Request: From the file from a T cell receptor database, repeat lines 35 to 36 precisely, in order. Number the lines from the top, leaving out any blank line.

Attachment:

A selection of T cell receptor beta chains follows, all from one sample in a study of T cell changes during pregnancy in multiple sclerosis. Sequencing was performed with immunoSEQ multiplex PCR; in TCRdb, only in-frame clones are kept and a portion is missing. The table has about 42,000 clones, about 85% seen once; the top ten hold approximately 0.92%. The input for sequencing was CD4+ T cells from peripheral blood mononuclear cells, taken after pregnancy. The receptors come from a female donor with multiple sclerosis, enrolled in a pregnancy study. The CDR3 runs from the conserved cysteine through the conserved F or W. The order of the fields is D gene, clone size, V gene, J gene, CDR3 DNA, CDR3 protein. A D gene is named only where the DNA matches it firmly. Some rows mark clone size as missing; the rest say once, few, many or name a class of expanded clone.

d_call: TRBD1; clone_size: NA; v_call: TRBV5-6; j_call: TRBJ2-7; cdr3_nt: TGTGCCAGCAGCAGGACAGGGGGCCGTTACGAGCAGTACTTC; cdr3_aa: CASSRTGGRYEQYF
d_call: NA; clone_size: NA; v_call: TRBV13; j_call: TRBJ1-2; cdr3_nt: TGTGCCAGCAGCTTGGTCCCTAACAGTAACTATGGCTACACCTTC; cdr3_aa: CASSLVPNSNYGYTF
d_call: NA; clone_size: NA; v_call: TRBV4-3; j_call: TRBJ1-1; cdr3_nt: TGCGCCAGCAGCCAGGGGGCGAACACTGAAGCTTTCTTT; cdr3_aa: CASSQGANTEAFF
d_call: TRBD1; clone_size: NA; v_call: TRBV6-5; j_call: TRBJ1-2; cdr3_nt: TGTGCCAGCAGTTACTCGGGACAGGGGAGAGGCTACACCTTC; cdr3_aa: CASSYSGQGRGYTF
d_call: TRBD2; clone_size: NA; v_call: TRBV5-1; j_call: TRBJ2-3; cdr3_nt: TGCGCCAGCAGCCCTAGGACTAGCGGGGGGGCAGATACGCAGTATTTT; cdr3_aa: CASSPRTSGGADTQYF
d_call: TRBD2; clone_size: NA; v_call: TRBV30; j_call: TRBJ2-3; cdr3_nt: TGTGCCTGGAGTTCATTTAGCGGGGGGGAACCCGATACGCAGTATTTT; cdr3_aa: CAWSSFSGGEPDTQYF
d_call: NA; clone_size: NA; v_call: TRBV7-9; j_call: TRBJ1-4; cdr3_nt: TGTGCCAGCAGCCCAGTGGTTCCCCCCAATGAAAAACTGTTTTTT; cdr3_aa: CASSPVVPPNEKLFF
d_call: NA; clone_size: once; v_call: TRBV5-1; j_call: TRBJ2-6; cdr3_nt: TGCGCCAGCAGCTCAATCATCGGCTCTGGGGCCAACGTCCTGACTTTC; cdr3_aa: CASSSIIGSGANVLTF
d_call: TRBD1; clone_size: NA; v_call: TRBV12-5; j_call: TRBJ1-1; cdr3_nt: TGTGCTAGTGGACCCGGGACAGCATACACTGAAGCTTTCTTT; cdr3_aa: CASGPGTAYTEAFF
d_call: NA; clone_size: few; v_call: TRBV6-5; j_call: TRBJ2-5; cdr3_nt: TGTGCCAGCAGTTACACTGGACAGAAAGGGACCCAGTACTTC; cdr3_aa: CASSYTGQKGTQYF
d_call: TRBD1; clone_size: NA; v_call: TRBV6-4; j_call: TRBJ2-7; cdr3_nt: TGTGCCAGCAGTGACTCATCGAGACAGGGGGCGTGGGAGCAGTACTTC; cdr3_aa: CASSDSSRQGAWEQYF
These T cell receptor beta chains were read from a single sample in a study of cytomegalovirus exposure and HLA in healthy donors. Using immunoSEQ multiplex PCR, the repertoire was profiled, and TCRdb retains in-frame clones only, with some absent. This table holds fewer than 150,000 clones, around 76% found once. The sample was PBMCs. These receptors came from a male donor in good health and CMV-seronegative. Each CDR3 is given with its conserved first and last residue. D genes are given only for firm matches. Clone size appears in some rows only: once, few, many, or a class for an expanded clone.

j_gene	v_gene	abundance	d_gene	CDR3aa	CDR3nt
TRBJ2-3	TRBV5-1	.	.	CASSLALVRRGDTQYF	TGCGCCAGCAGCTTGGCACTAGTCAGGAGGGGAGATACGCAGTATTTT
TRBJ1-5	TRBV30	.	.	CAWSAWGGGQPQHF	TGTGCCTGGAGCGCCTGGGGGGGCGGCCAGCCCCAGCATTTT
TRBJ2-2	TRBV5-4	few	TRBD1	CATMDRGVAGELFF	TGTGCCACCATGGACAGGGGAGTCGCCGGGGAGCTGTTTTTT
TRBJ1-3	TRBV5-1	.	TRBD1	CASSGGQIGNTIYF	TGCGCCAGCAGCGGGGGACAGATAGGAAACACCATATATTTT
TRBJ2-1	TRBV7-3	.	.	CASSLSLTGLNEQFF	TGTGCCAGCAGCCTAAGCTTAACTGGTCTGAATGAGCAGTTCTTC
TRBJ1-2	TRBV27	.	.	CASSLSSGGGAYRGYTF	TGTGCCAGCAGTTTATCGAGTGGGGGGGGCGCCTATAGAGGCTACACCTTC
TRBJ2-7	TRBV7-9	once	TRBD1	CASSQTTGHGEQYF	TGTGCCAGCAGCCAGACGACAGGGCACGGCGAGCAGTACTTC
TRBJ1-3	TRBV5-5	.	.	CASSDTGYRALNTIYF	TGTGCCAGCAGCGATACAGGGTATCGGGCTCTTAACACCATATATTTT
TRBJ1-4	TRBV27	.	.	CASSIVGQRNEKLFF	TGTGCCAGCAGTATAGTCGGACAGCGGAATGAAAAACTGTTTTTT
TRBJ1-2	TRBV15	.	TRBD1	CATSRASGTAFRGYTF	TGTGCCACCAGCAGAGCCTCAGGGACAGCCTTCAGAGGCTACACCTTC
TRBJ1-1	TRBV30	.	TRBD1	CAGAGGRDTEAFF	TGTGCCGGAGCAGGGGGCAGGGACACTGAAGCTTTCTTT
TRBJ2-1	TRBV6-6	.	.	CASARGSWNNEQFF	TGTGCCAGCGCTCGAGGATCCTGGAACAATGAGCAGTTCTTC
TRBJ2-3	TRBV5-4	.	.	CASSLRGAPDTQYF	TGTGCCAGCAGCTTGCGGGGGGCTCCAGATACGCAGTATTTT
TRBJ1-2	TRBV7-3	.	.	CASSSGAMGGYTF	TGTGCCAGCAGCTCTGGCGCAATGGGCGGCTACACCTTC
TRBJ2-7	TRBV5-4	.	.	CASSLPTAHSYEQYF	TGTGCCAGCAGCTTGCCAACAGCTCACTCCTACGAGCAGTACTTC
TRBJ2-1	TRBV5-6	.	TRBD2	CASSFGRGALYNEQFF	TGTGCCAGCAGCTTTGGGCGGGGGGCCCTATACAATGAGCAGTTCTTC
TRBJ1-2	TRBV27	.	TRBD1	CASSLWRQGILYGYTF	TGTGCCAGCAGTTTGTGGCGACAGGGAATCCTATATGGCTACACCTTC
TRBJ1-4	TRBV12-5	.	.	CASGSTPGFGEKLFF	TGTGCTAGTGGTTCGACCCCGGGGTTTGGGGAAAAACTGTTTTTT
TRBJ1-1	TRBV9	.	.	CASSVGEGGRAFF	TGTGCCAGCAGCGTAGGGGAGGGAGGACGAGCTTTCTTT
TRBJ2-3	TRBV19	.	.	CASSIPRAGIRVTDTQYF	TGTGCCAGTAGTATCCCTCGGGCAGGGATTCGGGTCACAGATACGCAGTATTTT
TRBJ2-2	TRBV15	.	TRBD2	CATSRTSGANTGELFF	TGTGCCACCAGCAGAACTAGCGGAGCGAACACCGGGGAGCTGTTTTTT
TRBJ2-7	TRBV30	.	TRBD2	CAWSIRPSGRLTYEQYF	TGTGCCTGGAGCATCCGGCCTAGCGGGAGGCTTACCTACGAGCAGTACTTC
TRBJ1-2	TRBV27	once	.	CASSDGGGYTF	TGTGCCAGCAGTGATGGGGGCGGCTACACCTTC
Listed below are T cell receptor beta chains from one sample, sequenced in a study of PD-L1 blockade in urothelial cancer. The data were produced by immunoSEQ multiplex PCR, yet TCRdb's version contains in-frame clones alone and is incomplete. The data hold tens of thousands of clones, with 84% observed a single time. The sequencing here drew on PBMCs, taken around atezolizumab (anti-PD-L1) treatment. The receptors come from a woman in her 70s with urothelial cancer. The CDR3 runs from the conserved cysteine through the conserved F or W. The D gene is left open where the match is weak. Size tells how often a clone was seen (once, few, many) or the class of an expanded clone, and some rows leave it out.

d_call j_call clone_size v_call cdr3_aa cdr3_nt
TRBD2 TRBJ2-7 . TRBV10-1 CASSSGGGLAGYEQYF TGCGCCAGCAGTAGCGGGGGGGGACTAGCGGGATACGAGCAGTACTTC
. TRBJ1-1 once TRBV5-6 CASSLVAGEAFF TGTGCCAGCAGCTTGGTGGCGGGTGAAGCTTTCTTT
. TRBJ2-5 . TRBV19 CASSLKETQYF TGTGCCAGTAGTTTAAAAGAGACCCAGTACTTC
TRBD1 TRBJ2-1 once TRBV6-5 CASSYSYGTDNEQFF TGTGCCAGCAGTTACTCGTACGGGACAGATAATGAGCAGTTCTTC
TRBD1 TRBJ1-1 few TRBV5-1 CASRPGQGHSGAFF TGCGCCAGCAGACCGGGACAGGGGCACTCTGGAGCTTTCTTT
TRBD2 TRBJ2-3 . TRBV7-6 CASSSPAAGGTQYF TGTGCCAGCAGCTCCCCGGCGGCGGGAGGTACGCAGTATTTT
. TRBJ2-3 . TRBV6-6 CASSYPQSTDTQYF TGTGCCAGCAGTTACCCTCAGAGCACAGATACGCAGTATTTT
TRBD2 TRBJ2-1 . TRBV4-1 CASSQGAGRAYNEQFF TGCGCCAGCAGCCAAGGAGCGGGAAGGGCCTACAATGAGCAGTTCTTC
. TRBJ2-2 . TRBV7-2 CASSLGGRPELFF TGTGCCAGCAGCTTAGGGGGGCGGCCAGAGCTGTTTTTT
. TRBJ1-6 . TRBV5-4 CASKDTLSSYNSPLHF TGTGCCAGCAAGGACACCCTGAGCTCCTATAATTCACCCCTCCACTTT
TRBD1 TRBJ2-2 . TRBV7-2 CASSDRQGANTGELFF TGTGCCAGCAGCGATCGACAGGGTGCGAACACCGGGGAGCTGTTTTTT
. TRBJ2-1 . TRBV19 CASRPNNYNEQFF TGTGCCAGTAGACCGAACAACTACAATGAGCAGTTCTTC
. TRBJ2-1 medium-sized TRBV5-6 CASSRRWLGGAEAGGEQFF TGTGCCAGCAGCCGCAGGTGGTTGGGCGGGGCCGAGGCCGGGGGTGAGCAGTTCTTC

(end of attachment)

TRBJ2-2	TRBV15	.	TRBD2	CATSRTSGANTGELFF	TGTGCCACCAGCAGAACTAGCGGAGCGAACACCGGGGAGCTGTTTTTT
TRBJ2-7	TRBV30	.	TRBD2	CAWSIRPSGRLTYEQYF	TGTGCCTGGAGCATCCGGCCTAGCGGGAGGCTTACCTACGAGCAGTACTTC